No matter when we meet people in their career, we often meet them at a juncture where they don’t know what career direction they should be going in next. Most don’t have a clue and haven’t thought about it. Some individuals who come to us though, have been planning out their future and keeping an eye on the horizon, knowing what they want to reach for next. Those who do are often the individuals who reach their goals and evolve their careers at a much faster pace. Chances are they are enjoying their jobs more and consider their careers to be fun.
You can let fate take you where it will, but you may not like where you end up. Or you can choose a direction to follow. I find it’s much more exciting to choose a direction and follow your passion. Life is so much more fun when you gain some sort of intrinsic gratification from your work, because then the work isn’t work. It’s something you love to do, and chances are that you’re being creative about it.
So wherever you are in your career path and life, remember to stop and look at the bigger picture. Set a calendar reminder from once to four times a year or even more, where you look at the horizon and think about where you want to be in 5 years, 10 years and 20 years. What skills or knowledge do you think you’ll need to get there? What would you like to start working on next? No matter how big or small the goals are, writing down your goals helps you plot out your dream career future.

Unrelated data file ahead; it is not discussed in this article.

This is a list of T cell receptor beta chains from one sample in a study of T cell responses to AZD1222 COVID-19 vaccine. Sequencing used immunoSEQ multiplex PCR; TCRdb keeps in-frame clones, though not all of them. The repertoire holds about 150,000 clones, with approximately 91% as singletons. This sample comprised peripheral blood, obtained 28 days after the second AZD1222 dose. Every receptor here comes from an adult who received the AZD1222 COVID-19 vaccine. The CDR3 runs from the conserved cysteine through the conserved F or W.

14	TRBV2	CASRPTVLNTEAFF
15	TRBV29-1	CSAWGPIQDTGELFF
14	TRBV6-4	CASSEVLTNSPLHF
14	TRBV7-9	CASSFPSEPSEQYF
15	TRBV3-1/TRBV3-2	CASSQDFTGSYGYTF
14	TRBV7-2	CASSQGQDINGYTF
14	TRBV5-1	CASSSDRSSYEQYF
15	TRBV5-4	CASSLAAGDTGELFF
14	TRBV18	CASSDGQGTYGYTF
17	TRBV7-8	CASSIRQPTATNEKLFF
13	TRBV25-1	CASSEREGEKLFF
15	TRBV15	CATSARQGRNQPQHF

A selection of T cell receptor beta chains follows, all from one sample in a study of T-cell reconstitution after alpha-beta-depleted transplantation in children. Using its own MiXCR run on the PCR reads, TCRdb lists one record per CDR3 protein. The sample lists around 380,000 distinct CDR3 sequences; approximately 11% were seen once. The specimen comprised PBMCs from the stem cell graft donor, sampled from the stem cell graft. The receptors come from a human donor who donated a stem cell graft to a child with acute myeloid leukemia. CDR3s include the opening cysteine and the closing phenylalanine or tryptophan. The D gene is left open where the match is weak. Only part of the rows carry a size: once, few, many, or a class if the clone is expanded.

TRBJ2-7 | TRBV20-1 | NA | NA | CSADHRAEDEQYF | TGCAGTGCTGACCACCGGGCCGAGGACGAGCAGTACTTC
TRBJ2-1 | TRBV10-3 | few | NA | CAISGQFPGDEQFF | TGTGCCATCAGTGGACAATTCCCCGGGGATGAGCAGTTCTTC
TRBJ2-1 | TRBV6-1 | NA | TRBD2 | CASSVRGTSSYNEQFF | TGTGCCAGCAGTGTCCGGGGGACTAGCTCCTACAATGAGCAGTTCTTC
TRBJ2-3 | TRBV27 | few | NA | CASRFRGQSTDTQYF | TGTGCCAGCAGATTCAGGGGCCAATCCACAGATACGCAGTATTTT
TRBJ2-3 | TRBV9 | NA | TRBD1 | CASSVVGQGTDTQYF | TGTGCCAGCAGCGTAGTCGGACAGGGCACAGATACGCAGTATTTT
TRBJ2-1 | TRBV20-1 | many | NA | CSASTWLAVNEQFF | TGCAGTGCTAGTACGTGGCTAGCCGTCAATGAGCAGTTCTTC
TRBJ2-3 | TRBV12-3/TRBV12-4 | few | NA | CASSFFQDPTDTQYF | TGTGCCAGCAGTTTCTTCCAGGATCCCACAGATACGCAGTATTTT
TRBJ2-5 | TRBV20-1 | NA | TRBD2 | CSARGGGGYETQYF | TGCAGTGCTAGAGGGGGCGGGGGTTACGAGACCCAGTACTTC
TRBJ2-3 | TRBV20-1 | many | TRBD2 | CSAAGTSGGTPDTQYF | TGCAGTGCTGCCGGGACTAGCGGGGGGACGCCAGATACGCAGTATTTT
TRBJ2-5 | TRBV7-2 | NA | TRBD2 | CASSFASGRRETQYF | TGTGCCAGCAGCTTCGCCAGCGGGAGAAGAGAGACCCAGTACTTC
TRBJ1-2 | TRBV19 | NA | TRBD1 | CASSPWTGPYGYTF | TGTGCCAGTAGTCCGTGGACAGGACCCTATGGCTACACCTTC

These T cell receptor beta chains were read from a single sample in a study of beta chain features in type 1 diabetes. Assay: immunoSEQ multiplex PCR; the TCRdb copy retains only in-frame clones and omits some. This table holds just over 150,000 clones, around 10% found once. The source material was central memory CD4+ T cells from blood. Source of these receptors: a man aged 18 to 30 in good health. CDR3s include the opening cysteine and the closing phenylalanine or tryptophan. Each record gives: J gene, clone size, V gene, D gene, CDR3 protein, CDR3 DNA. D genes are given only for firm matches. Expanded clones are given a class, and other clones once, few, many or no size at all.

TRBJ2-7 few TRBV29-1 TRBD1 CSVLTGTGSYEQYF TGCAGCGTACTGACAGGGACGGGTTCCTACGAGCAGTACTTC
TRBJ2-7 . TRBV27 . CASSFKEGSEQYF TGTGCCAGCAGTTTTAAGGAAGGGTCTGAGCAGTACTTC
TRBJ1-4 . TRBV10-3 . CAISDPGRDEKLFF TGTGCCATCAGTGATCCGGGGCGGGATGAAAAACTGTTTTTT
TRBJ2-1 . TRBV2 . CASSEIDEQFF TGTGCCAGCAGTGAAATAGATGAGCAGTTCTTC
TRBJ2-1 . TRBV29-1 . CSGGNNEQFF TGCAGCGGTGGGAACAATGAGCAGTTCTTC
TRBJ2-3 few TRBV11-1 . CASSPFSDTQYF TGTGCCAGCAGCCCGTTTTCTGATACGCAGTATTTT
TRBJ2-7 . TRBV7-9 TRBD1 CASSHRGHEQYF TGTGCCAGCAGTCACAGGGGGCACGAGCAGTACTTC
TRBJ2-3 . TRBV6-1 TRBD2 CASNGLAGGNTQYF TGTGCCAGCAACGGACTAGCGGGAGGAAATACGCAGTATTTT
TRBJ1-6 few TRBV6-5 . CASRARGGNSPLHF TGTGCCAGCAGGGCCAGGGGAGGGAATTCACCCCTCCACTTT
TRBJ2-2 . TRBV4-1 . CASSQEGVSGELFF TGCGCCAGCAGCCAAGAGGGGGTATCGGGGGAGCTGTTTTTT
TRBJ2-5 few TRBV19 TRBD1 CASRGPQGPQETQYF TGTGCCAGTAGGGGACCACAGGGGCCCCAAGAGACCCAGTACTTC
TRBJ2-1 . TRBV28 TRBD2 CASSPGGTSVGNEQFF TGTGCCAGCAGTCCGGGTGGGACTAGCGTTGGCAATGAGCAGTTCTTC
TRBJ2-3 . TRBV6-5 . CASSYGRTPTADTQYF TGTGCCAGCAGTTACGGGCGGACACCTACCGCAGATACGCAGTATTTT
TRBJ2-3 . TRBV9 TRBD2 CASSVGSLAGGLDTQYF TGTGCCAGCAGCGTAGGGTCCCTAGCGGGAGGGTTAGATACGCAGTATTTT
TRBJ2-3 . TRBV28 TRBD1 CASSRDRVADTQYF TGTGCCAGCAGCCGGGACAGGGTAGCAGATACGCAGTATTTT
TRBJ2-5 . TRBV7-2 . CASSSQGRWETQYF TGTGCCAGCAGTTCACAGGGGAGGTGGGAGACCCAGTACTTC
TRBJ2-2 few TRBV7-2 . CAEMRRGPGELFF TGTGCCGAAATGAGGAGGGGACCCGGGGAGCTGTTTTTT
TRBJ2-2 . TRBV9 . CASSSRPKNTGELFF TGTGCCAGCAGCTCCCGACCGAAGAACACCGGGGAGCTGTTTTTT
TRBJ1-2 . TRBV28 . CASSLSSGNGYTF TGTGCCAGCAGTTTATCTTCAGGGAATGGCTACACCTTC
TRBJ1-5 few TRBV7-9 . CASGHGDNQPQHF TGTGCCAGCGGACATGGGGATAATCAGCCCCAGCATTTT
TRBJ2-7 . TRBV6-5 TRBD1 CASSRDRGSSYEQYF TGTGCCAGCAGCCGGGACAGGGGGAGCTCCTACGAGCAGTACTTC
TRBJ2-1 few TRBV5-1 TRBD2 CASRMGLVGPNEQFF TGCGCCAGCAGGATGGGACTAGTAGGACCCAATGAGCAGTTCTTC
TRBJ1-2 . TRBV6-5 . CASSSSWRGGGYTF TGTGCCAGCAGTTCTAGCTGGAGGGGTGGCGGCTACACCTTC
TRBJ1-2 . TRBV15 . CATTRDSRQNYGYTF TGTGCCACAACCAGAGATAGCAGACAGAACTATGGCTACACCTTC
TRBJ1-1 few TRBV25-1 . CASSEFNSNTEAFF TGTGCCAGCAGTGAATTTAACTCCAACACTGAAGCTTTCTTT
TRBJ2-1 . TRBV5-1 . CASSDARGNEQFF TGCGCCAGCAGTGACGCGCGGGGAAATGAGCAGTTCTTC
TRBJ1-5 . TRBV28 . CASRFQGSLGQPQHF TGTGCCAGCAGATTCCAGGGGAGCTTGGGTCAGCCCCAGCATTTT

We would love to hear from you about what your career resolution might be. Let’s start that dialogue and hear your thoughts about your career path.
What is your career Resolution for 2011?